Sarah Pidgeon Earns Tony Nomination for Debut Broadway Role

Sarah Pidgeon may be new to Broadway, but she has already made a significant impact on the stage.

Jun 13, 2024

Sarah Pidgeon may be new to Broadway, but she has already made a significant impact on the stage.

At 27, Sarah Pidgeon is nominated for Best Featured Actress in a Play at the 2024 Tony Awards for her role in Stereophonic, her debut in live theater. Stereophonic has received 13 nominations, including Best Play, setting a new record for the most nominations ever for a play. Previously, this record was held by Jeremy O. Harris's Slave Play, which had 10 nominations.

Featuring music composed by Arcade Fire's Will Butler, Stereophonic centers on a fictional rock band poised for their big break as they record a new album in late '70s Sausalito, California. The escalating tensions among the band members, both in the studio and in their personal lives, have led to comparisons with Fleetwood Mac during their Rumours era, as well as the fictional band Daisy Jones & The Six.

Pidgeon portrays the vocalist Diana, and although the story is set in a completely different decade, Pidgeon has discovered parallels between herself and her character.

"This woman is really at the crossroads of many decisions and new experiences. The one person who is supposed to support her inadvertently undermines her, making things even harder," she shared with Rolling Stone earlier this month. "At times, it feels like Diana has my skin and my voice, but not my heart. After a shower, it's over. But there are nights when it feels too real, and I just need my mom."

Viewing Diana's experience through a modern lens presented some challenges. "The hardest part was separating my 2024 perspective from that of a woman in the 1970s," Pidgeon told The Cut in May, stressing that the character "is not a Frankenstein of Linda Ronstadt and Stevie Nicks."

"There were moments when I questioned her choices, wondering why she stayed in this relationship," she continued. "But then my co-star Juliana [Canfield] and I had a conversation that really stuck with me. Diana wouldn't have known who Gloria Steinem was. It's not our place to judge these women for their decisions based on our own experiences. The audience can form their own opinions."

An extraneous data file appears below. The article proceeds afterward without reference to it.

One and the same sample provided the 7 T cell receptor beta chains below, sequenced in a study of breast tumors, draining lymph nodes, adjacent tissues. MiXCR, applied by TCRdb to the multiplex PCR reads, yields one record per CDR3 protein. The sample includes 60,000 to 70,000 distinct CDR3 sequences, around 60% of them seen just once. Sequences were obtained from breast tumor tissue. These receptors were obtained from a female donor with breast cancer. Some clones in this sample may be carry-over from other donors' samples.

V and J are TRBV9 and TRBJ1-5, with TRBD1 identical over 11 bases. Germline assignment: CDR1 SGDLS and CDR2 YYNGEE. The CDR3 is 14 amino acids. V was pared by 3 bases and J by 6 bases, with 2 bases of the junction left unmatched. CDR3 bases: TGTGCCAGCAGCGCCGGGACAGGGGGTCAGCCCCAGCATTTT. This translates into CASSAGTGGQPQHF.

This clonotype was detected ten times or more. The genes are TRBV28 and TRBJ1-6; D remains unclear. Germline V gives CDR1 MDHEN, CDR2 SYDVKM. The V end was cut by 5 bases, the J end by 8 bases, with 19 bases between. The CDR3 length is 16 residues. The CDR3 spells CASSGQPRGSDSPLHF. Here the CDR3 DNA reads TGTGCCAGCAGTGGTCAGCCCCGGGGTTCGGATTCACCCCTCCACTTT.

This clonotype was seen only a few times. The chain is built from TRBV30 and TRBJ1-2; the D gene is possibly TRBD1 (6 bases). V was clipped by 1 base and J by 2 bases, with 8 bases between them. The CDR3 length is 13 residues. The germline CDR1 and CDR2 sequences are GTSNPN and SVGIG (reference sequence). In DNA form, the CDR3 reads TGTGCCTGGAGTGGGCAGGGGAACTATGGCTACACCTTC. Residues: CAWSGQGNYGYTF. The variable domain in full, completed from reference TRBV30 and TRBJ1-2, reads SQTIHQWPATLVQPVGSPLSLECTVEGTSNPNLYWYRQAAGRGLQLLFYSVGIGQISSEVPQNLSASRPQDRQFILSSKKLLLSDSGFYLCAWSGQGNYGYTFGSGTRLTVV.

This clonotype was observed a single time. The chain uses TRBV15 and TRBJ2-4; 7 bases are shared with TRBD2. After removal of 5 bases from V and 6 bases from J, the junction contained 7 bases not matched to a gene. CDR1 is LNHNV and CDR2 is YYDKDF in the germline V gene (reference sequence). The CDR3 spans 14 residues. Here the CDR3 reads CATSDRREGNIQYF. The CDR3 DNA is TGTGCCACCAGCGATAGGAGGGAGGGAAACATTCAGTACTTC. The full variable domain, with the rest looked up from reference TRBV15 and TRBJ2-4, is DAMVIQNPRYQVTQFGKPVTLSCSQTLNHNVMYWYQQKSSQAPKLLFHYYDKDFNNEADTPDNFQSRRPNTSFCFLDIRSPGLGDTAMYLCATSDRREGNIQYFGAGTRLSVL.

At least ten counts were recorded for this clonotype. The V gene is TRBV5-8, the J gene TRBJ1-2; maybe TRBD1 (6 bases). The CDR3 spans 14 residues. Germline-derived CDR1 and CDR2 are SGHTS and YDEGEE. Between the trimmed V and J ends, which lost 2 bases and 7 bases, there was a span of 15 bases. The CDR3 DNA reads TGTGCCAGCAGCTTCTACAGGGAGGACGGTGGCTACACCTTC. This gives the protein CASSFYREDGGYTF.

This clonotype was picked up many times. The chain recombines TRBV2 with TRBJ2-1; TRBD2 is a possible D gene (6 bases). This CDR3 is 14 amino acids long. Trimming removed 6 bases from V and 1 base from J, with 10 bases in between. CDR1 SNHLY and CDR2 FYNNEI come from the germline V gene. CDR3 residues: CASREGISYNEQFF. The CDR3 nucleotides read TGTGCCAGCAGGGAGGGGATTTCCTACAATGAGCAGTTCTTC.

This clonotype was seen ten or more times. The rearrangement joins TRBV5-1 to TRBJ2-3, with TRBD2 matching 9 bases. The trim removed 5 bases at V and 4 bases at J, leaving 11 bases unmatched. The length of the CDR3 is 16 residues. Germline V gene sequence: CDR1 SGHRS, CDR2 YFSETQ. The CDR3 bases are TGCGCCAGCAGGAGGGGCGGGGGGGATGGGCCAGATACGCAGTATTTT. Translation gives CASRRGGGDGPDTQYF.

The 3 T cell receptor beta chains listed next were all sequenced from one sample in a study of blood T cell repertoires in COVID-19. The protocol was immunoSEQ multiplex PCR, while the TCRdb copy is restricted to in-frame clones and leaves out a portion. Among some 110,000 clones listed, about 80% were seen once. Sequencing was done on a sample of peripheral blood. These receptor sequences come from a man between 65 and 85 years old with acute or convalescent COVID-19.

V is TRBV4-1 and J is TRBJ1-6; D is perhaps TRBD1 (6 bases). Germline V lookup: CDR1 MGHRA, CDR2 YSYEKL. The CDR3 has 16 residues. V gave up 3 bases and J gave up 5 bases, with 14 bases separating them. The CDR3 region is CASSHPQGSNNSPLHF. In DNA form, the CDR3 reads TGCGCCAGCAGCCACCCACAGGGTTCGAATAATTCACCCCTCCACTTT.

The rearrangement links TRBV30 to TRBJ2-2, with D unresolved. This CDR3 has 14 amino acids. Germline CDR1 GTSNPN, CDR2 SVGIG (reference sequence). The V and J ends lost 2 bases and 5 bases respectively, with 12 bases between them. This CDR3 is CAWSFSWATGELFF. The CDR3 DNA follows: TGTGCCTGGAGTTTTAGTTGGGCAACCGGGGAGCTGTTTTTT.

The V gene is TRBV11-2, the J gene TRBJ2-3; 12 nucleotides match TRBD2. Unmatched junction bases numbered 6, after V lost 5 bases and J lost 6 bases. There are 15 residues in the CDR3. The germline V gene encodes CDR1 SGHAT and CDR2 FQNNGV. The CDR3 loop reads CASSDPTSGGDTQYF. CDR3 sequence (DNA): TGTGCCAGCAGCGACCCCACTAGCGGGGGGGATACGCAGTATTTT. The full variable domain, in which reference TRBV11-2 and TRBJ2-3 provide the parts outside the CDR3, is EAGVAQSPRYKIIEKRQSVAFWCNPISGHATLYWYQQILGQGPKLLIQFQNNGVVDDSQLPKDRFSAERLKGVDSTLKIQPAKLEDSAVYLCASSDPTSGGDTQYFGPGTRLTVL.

Before captivating audiences on Broadway, Sophia Pidgeon established herself on streaming platforms with starring roles in critically acclaimed series. She graced our screens in Prime Video's gripping survival drama "The Wilds" and Hulu's poignant "Tiny Beautiful Things."

Reflecting on the transition from screen to stage, Pidgeon highlighted the key differences in a recent interview with The Cut. "On set, filming a scene involves a couple of hours to capture numerous takes, followed by an editing process that shapes the final product," she explained. "Theater, however, offers a unique immediacy. There are nights where I finish a performance and think, 'That wasn't my best.' But the beauty lies in the chance to do it all again the very next night, constantly refining my portrayal."

She auditioned twice for 'Stereophonic'

Pidgeon first auditioned for her role before the COVID shutdown in 2020 and later had the chance to return to the project once restrictions eased.

Reflecting on the experience, she shared with Rolling Stone, "I watched my audition tape and was grateful for the opportunity to redo it because I was three years younger and had not yet experienced a global pandemic."

In another interview with Vogue, Pidgeon mentioned that this time allowed her to develop a deeper connection with her character. "There were aspects of her story that resonated more clearly with my own life," she elaborated.

Pidgeon is a commanding presence on stage, though her focus has never been solely on music. "I played classical piano when I was young. Around age 13, I idolized Norah Jones. But I never really advanced with piano," she explained to The Cut. "It's not that I haven't taken singing lessons. When I was 15, my mom and I would drive from Birmingham to Ann Arbor for lessons, and I was obsessed with Adele's 21."

Adele was a significant influence on Pidgeon during that time. "I was also learning to drive. I'd have my permit, and I'd sing 'Rolling in the Deep,' then my mom would hear me belt out a musical theater song for an hour," she remembered.